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From theft to apology

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From theft to apology

  1. 1. FROMTHEFT TOAPOLOGYDR SARAH CEFAIS.CEFAI@UWS.EDU.AU
  2. 2. ACKNOWLEDGEMENTOF COUNTRY
  3. 3. LECTURE OUTLINEAIM: To analyse apologyMETHOD:1) The cultural and political conditions of ‘apology’ How did Rudd’s apology come about?2) The nation as a subject and object of feeling How can we understand the relationship between nations and feelings? How was the nation portrayed as the subjectof an apology?3) Apology as bearing witness What does apology allow us to witness? What is the significance of witnessing the harm caused to Aboriginal people?DISCUSSION: Question time
  4. 4. Similar lecture structure to…but with an emphasis on feeling and emotion
  5. 5. PART 1The cultural and political conditions of apology
  6. 6. The cultural and political conditions of apology1997 the National Enquiry into the Separation of Aboriginal andTorres Strait Islander Children from their Families FederalGovernment report titled Bringing Them Home.• policies involved and the philosophy of race and nation behind the policies• number of babies, children and young people forcibly removed• how, where and under what conditions children were removed• testimony• effects on those affected by child removal
  7. 7. WHY RUDD IN 2008?OTHER FACTORS INVOLVED IN CHANGING THE PUBLICDISCOURSE ON INDIGENOUS PEOPLE• Land rights – Mabo & Wick. Northern Territory Land Rights Act (), Native Title land rights act• Transnational context of Civil Rights contributing to concepts of Indigenous rights and Indigenous sovereignty.• Tourism• 1991 Royal Commission into Aboriginal Deaths in Custody and 1997 Bringing Them Home• UN Declaration on the Rights of Indigenous Peoples 2007• 2007 Northern Territory Emergency Response, ‗the intervention‘
  8. 8. PART 2The nation as a subject and object of feeling
  9. 9. OBJECTS & SUBJECTSOF EMOTIONAren‘t feelings just natural? Personal? What have feelings got todo with thoughts and ideas? What have feelings got to do with thepolitics of nations?Sara Ahmed (2004), ‘the cultural politics of emotion’ObjectsSubjects
  10. 10. Examples of feelingsthat have ‘others’Hate – others are the cause of injuryLoveShame
  11. 11. NATIONAL FEELINGS- Nations need national ‘others’ – race is a primary signifier of national difference as well as national inclusion or belonging.- There are national feelings, e.g. national pride, national sorrow. We can be nostalgic about the way things were. We can express anxiety about preserving what is important to us. How do these feelings work? These are collective feelings, which means they are ‘imaginary’ (Benedict Anderson, imagined communities)- Nations are the subjects of feeling. Nations have feelings. These feelings are bound up with identity. For instance, a nation can be strong and masculine, or weak and feminine (think of conversations about asylum seekers, examples where nation is being portrayed as strong or weak)- Nations are the objects of feeling. Nations are things about which we feel as subjects of the nation. E.g. pride. We can feel proud about being Australian (being subjects of Australia).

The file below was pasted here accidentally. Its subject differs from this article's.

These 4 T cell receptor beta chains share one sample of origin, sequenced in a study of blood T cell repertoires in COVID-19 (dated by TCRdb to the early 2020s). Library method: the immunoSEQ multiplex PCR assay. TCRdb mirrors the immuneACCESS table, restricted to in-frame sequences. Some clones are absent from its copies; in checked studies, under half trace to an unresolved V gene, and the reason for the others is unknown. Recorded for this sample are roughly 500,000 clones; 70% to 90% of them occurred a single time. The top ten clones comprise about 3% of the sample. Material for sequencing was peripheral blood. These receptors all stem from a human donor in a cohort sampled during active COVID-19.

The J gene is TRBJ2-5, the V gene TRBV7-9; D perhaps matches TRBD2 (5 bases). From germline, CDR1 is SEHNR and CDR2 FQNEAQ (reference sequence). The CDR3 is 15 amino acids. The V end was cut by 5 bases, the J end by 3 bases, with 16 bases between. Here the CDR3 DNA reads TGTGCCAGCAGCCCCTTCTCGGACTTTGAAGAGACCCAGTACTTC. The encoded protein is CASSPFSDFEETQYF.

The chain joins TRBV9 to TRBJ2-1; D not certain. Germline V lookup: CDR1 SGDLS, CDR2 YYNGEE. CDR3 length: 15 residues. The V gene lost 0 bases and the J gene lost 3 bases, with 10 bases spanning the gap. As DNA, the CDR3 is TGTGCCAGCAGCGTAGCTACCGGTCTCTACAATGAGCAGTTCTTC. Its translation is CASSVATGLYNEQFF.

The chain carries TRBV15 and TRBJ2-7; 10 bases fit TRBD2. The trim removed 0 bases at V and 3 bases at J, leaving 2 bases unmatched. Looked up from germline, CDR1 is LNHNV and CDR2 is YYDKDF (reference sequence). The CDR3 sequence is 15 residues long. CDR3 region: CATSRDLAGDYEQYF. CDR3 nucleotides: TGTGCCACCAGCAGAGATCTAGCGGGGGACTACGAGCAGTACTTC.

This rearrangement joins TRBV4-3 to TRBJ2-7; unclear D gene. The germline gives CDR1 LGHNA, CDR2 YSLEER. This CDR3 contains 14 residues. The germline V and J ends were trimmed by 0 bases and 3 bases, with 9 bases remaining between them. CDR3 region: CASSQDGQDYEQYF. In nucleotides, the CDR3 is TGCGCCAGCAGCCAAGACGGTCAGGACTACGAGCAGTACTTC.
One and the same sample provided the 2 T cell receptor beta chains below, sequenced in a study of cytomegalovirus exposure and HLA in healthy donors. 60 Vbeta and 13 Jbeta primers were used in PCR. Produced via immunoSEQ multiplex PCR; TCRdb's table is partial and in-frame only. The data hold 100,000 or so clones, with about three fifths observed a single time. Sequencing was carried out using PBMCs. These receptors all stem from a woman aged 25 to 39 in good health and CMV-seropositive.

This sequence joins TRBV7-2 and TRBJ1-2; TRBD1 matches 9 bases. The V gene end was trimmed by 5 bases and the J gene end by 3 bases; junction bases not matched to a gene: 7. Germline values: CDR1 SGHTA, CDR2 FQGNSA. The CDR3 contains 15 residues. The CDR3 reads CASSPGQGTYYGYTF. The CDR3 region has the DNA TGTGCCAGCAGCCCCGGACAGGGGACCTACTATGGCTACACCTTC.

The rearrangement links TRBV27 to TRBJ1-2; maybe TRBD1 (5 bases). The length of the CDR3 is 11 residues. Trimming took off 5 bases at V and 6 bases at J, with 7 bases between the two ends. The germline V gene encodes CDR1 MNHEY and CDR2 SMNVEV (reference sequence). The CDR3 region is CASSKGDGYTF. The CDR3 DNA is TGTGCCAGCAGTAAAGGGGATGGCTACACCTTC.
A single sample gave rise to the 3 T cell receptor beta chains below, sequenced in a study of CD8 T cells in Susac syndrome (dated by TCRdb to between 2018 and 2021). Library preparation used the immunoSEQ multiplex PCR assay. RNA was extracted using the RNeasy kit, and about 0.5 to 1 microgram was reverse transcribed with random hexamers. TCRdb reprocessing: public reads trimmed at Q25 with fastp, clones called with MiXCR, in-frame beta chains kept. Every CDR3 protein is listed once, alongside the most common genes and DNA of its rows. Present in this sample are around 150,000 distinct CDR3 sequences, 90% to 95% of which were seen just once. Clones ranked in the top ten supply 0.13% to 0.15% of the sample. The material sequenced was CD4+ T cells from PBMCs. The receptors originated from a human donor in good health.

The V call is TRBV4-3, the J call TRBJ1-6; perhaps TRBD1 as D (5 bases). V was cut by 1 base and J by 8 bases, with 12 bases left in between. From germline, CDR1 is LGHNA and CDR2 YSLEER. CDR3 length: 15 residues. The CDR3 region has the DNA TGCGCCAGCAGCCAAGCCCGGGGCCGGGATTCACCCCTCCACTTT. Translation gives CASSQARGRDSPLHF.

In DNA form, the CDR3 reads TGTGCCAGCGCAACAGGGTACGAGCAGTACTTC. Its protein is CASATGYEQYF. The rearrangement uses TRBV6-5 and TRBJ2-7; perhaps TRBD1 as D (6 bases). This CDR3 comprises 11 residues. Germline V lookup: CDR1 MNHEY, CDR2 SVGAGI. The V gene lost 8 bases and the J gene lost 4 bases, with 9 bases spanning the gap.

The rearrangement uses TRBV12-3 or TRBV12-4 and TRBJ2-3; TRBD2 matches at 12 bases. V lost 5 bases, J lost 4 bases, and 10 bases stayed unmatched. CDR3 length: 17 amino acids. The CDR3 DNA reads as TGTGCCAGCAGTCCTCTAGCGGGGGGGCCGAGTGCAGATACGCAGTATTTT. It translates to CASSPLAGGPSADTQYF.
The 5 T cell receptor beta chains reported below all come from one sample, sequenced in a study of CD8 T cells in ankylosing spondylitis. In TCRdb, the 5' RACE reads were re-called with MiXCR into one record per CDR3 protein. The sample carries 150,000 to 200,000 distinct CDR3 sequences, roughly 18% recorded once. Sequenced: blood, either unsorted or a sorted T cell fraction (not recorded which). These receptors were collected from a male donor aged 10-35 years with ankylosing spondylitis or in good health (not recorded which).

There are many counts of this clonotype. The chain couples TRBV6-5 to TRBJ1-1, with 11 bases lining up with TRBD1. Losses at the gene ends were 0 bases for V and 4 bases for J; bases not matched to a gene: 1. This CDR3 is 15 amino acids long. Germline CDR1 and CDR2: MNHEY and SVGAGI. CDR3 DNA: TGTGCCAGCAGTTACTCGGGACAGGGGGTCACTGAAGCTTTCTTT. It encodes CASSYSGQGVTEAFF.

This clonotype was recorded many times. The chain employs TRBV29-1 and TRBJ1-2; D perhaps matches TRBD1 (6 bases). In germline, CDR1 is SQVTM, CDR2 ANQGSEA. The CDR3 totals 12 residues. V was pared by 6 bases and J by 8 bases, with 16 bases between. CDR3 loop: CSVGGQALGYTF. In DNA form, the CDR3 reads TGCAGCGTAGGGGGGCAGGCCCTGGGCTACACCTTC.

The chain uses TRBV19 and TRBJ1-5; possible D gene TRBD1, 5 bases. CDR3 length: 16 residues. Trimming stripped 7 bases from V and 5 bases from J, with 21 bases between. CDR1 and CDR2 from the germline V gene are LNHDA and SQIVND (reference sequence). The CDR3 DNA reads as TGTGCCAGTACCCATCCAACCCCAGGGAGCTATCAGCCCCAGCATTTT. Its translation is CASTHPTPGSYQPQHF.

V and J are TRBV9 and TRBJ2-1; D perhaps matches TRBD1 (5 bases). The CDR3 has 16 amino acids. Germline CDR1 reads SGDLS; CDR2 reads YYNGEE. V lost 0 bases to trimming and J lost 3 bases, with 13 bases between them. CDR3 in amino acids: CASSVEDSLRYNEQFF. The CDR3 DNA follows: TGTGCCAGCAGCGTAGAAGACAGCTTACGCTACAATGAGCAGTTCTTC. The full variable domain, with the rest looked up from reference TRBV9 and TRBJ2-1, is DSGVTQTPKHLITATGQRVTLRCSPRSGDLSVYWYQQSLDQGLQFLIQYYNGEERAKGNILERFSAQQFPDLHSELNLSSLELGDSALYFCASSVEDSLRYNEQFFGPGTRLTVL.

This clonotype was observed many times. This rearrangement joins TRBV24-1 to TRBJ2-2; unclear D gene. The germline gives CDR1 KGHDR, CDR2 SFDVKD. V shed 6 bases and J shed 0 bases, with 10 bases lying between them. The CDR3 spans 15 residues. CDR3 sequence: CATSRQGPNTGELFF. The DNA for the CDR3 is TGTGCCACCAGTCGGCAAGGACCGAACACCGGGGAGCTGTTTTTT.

12. 12. METHOD: FEELINGAUSTRALIAN /AUSTRALIAN FEELINGS1) Discourse analysis (analysing conversations)Look at representations in the media, politics, public debate.See how subjects and objects of emotion are constructed.Start by thinking about a) your feelings, b) what ideas andimages might have influenced these feelings, c) what largerideas these images and ideas are part of, d) whereabouts youmight see these larger images and ideas being represented2) Analyse historical events (analysing what happened)Look at events that are emotive.Start by thinking about a) your feelings in relation to the event,b) how you are implicated by the event, c) possible responses tothe event (what kind of new social relations might form?)
  13. 13. WHAT DO WE FEEL?Pain Confused HopelessRegret Worried ResponsibleAnger AnxiousSorrow AfraidSadness AshamedLoss GuiltyDevastated RemorseDepressed DistressedUnhappy UncomfortableOverwhelmed Uncertain
  14. 14. SHAME VS GUILTemotional landscapes of apology.
  15. 15. PART 3Apology as bearing witnessHow do you witness to lives that are impossible to imagine?To bear witness is to make lives imaginable, to bring that which iscurrently hidden into the public domain.To bear witness would mean to imagine a different kind ofAustralia.